Tuesday, August 7, 2012

Inadequate Words

I'm sitting in my dorm room in Iowa, tired, sore and sweating. With the help of my father and several friends, my stuff has all made it into Hildenbrand Hall and I start Resident Advisor training tomorrow. It's crazy to realize that four days ago I was in another country, continent, and hemisphere. Everything that's happened since landing in America has been a blur. I feel disconnected, like a brainless robot performing tasks but unable to truly think or feel.

One of my family members asked me the other day if Swaziland had been an unbelievable experience. The truth is that it wasn't unbelievable, not at all. I have never felt anything so incredibly real as I did during the few weeks I spent in Swaziland, I have never felt so alive. The experience that's unbelievable is returning to America, returning to a place that I once called home and realizing that my heart is still in the rolling hills and mountains of a country far away. What's unbelievable is waking up each morning ready to spend the day at a carepoint with smiling, wonderful children and realizing that it will be at least another year until I can be in their presence again. What's unbelievable is spending my time away from my loving and fantastically supportive teammates who, in a matter of hours, became my family. What's unbelievable is coming into a world where we complain about five extra minutes in traffic, a broken air conditioner, hair in the sink, too much grease on food and a million other minute details. Swaziland was real. The shock of America is what's unbelievable.

As I adjust to existing again in my native land I feel, as my friend and teammate Sierra would say, like I'm on "The Struggle Bus." Friends and family members alike have been asking me countless questions about my experience in Swaziland and as I recount story after story to them I realize how incredibly inadequate my words are. I can describe my horror and pain witnessing the children's ward of the hospital we visited, I can describe the landscape and how many children came to the carepoint barefoot, some traveling three or four miles on roads of dust and rocks. I can describe the crumbling huts made out of branches and mud that many children come home to with no dinner on the table or parents waiting to care for their needs. I can describe so much of the pain and suffering I witnessed and experienced alongside the people of Swaziland but it's inadequate to just tell these stories without being able to describe the unspeakable joy and peace that permeated the entire country and its people.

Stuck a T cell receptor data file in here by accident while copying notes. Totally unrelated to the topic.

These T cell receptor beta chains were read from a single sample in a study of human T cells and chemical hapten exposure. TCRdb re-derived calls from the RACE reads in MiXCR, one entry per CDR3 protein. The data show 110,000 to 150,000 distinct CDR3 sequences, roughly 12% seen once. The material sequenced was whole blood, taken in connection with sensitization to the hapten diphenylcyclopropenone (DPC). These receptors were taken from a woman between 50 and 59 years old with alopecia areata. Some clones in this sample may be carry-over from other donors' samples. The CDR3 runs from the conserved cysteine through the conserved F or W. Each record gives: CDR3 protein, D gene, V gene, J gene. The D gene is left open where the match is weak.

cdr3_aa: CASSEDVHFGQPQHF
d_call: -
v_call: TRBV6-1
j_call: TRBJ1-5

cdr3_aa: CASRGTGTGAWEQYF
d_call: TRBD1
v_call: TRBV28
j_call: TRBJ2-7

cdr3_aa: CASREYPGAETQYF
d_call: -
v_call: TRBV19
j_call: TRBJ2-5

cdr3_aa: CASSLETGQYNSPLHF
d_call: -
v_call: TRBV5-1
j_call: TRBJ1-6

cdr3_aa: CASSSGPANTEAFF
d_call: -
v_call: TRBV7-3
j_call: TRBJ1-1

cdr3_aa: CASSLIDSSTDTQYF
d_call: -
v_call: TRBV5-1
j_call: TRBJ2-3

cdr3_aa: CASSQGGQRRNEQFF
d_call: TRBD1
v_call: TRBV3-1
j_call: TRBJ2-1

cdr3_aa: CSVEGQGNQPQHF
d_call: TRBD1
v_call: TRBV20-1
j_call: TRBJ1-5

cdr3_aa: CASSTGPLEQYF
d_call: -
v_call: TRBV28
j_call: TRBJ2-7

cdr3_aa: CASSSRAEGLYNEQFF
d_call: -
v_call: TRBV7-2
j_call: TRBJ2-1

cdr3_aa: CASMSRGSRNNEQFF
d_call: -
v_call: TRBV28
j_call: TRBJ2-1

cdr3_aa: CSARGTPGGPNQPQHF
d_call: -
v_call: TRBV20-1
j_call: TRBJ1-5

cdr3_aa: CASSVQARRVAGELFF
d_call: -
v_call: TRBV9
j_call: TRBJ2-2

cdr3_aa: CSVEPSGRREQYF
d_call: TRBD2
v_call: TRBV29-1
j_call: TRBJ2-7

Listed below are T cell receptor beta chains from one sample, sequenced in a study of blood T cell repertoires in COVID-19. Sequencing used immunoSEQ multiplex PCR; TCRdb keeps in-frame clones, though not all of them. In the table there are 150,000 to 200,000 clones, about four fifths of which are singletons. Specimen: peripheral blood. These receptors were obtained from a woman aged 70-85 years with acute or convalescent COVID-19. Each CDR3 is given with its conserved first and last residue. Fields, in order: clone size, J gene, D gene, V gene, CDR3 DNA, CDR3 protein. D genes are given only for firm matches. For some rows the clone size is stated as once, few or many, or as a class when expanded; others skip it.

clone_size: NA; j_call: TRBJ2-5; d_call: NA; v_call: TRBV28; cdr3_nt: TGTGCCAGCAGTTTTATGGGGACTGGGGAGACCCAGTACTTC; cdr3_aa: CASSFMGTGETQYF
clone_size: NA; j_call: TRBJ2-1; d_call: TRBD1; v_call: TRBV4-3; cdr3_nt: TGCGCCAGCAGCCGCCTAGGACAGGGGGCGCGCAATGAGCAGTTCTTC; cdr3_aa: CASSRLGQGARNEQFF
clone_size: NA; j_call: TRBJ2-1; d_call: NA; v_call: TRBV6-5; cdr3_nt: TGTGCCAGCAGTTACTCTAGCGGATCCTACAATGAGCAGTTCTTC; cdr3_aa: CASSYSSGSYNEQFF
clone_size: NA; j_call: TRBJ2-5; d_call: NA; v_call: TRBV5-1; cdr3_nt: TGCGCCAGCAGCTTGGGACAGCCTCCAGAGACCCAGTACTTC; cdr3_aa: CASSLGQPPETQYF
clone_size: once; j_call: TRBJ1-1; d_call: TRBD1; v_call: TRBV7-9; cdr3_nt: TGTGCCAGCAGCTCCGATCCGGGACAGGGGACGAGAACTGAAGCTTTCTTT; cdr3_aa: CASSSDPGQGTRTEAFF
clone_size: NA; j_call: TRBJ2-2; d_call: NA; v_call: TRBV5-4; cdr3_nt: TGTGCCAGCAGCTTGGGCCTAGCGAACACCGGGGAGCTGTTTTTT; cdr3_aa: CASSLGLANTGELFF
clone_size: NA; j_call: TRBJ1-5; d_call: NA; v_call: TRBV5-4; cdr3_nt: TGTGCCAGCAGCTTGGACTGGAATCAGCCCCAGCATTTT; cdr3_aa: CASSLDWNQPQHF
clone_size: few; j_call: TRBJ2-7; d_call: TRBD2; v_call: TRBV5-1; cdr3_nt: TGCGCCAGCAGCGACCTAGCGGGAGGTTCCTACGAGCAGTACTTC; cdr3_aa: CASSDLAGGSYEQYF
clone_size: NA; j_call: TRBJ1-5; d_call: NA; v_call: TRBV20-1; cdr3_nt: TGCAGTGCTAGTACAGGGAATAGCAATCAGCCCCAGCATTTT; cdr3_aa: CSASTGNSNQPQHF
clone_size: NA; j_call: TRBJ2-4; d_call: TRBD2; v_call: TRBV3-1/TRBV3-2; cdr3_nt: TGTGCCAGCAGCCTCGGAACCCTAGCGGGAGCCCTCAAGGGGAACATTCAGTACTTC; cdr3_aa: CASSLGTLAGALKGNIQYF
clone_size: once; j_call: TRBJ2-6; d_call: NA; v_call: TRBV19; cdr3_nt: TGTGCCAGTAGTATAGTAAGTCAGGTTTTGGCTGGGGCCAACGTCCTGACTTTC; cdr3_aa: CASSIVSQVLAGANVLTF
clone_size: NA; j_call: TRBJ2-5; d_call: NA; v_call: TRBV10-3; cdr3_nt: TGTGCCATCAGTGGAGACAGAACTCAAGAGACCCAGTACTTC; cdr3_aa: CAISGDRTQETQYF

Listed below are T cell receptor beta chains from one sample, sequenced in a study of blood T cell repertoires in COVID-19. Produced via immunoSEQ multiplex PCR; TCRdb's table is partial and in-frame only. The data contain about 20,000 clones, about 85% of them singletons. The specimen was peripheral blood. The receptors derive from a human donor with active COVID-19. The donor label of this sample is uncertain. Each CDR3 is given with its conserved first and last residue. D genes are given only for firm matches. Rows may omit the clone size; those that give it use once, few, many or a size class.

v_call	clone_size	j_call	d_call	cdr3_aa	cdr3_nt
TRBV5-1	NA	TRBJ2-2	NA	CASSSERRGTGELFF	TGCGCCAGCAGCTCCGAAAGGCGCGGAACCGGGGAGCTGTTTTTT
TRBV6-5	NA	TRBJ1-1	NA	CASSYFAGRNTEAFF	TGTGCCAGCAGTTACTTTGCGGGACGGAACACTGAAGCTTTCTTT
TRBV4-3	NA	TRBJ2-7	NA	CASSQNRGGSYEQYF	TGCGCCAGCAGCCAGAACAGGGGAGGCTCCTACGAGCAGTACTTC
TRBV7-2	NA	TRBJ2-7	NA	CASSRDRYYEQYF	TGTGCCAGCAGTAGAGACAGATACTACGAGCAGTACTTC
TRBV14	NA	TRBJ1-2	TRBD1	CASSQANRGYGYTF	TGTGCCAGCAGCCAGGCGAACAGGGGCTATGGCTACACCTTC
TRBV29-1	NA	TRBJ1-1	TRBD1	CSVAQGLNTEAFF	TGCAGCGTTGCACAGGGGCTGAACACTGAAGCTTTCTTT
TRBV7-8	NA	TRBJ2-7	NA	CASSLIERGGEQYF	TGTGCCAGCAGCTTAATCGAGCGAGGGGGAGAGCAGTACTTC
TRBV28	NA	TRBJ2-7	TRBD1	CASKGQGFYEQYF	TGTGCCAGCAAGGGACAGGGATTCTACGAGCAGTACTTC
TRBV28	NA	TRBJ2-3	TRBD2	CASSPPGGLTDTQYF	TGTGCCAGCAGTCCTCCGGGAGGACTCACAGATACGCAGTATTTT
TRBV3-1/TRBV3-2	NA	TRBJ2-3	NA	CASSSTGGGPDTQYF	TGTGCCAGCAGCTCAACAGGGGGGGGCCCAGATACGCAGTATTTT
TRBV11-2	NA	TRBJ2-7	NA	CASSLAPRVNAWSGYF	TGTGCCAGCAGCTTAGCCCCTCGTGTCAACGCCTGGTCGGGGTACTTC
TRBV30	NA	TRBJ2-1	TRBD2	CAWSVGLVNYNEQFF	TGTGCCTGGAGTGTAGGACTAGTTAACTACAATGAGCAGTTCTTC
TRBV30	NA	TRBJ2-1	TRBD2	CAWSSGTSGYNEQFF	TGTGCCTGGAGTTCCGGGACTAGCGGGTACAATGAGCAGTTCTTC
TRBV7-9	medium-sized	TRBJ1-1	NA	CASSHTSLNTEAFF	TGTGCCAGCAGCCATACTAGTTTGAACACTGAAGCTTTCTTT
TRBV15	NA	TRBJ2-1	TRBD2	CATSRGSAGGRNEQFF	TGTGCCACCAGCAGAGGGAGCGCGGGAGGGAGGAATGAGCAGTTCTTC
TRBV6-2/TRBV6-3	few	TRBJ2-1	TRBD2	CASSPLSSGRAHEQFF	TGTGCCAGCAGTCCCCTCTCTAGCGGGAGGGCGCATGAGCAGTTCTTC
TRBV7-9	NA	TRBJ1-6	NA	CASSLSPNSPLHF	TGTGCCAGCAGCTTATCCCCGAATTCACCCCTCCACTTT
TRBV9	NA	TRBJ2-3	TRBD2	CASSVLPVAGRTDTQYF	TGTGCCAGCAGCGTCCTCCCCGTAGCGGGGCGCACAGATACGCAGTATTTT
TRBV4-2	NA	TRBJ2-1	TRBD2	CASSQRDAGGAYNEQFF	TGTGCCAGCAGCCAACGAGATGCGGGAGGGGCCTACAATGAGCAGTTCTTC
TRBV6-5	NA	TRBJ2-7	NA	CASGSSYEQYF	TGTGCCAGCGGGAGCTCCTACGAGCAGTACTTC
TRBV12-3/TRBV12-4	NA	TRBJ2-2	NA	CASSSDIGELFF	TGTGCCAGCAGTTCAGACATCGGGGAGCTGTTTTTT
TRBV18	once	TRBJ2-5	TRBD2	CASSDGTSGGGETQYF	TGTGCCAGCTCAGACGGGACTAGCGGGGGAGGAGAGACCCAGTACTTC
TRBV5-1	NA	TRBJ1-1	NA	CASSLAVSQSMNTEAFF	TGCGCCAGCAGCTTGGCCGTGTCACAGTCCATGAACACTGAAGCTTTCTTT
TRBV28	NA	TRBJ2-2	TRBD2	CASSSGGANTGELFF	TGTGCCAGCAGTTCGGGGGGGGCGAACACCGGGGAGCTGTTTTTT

I don't know how to describe in words the source of the light that shone out of the children of Ludlati Carepoint. I don't know how to explain their gratitude and contentment despite the grave odds they face. I don't know how to explain their resilience, their kindness, their bravery, loyalty, or beauty. I don't know how to convey to people how inexplicably happy these children are, how blessed they are to be able to survive on God's grace alone and be constantly thankful for even the smallest blessings. I can't explain how much peace I felt holding little Danele against my chest, or the excitement of a chat with the animated Colile or how my heart shattered into a million pieces as sweet Kholiwe called out to me, "I will pray for you all year!" as I walked towards the van on our last day.

My words are inadequate and that's hard. I want so badly to tell everyone the stories of my trip but nothing I describe can truly bring that place justice. I am on The Struggle Bus and don't know if I will ever be getting off. I can only take peace in the fact that while my words are inadequate, God's love for these children is not. I rejoice in the fact that while so much about the lives of these kids is broken, their spirit remains strong. They are an indescribable blessing that I can only make feeble attempts to put into words.


  1. Hey Alexandra ... your passion and fight for justice is evident. Thank you for sharing this. If you would like to take another step deeper - I'd love to talk with you about interning at HopeChest next summer. wcrooks@hopechest.org

  2. Alexandra, welcome back! I am a volunteer coordinator for a care point in Ethiopia, but live here in Wisconsin. I feel your pain. Thank you for reminding me how I felt coming back and really getting back in the swing of this culture. It is hard to share without sounding "wrong" to others, but once you have done a trip like this you really understand. Use your experience to make it last for not only you, but all those that you inspire! BTW, which college are you at? Sounds like my college, Luther, 1991. Enjoy your year INSPIRING!!